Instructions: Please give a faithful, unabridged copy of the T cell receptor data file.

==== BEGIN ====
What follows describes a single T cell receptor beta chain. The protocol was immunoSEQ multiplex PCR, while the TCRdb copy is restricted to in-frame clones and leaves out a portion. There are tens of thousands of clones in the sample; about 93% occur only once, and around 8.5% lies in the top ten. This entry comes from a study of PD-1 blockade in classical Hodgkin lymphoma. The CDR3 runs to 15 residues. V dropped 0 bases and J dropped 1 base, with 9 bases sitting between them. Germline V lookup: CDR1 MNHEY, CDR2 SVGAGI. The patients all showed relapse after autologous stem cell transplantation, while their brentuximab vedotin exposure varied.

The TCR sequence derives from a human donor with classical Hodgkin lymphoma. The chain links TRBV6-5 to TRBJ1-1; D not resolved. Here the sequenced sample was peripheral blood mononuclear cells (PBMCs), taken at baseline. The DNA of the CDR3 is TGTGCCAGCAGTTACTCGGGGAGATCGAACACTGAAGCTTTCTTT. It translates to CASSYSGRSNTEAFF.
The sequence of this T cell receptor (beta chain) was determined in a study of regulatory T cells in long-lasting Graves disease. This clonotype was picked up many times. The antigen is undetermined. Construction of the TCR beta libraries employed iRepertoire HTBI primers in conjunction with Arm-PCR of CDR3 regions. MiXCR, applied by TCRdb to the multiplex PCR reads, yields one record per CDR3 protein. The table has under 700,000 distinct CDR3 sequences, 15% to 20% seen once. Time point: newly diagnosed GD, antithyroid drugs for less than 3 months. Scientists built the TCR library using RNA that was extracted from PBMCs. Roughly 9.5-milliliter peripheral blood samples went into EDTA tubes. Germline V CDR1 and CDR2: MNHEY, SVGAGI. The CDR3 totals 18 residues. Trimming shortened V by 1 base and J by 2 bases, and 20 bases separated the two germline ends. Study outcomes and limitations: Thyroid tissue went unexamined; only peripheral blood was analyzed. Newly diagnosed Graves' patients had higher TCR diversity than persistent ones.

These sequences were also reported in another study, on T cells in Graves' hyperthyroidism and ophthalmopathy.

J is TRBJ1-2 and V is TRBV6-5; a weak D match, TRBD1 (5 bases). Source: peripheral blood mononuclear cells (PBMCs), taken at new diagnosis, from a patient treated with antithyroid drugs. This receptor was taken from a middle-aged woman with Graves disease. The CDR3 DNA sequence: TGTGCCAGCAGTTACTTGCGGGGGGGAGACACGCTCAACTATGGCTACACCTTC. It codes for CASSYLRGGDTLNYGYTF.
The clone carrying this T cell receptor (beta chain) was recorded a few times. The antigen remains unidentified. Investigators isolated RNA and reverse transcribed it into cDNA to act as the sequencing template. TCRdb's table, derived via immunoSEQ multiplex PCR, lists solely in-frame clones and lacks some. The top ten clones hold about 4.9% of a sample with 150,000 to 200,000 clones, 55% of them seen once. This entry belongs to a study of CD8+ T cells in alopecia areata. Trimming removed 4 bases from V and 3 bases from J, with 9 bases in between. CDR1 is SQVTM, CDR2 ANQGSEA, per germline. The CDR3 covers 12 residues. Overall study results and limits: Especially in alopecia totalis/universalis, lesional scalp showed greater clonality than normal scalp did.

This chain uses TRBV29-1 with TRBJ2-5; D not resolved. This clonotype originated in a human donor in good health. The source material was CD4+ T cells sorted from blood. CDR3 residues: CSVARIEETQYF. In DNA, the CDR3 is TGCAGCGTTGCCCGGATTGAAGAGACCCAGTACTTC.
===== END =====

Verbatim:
What follows describes a single T cell receptor beta chain. The protocol was immunoSEQ multiplex PCR, while the TCRdb copy is restricted to in-frame clones and leaves out a portion. There are tens of thousands of clones in the sample; about 93% occur only once, and around 8.5% lies in the top ten. This entry comes from a study of PD-1 blockade in classical Hodgkin lymphoma. The CDR3 runs to 15 residues. V dropped 0 bases and J dropped 1 base, with 9 bases sitting between them. Germline V lookup: CDR1 MNHEY, CDR2 SVGAGI. The patients all showed relapse after autologous stem cell transplantation, while their brentuximab vedotin exposure varied.

The TCR sequence derives from a human donor with classical Hodgkin lymphoma. The chain links TRBV6-5 to TRBJ1-1; D not resolved. Here the sequenced sample was peripheral blood mononuclear cells (PBMCs), taken at baseline. The DNA of the CDR3 is TGTGCCAGCAGTTACTCGGGGAGATCGAACACTGAAGCTTTCTTT. It translates to CASSYSGRSNTEAFF.
The sequence of this T cell receptor (beta chain) was determined in a study of regulatory T cells in long-lasting Graves disease. This clonotype was picked up many times. The antigen is undetermined. Construction of the TCR beta libraries employed iRepertoire HTBI primers in conjunction with Arm-PCR of CDR3 regions. MiXCR, applied by TCRdb to the multiplex PCR reads, yields one record per CDR3 protein. The table has under 700,000 distinct CDR3 sequences, 15% to 20% seen once. Time point: newly diagnosed GD, antithyroid drugs for less than 3 months. Scientists built the TCR library using RNA that was extracted from PBMCs. Roughly 9.5-milliliter peripheral blood samples went into EDTA tubes. Germline V CDR1 and CDR2: MNHEY, SVGAGI. The CDR3 totals 18 residues. Trimming shortened V by 1 base and J by 2 bases, and 20 bases separated the two germline ends. Study outcomes and limitations: Thyroid tissue went unexamined; only peripheral blood was analyzed. Newly diagnosed Graves' patients had higher TCR diversity than persistent ones.

These sequences were also reported in another study, on T cells in Graves' hyperthyroidism and ophthalmopathy.

J is TRBJ1-2 and V is TRBV6-5; a weak D match, TRBD1 (5 bases). Source: peripheral blood mononuclear cells (PBMCs), taken at new diagnosis, from a patient treated with antithyroid drugs. This receptor was taken from a middle-aged woman with Graves disease. The CDR3 DNA sequence: TGTGCCAGCAGTTACTTGCGGGGGGGAGACACGCTCAACTATGGCTACACCTTC. It codes for CASSYLRGGDTLNYGYTF.
The clone carrying this T cell receptor (beta chain) was recorded a few times. The antigen remains unidentified. Investigators isolated RNA and reverse transcribed it into cDNA to act as the sequencing template. TCRdb's table, derived via immunoSEQ multiplex PCR, lists solely in-frame clones and lacks some. The top ten clones hold about 4.9% of a sample with 150,000 to 200,000 clones, 55% of them seen once. This entry belongs to a study of CD8+ T cells in alopecia areata. Trimming removed 4 bases from V and 3 bases from J, with 9 bases in between. CDR1 is SQVTM, CDR2 ANQGSEA, per germline. The CDR3 covers 12 residues. Overall study results and limits: Especially in alopecia totalis/universalis, lesional scalp showed greater clonality than normal scalp did.

This chain uses TRBV29-1 with TRBJ2-5; D not resolved. This clonotype originated in a human donor in good health. The source material was CD4+ T cells sorted from blood. CDR3 residues: CSVARIEETQYF. In DNA, the CDR3 is TGCAGCGTTGCCCGGATTGAAGAGACCCAGTACTTC.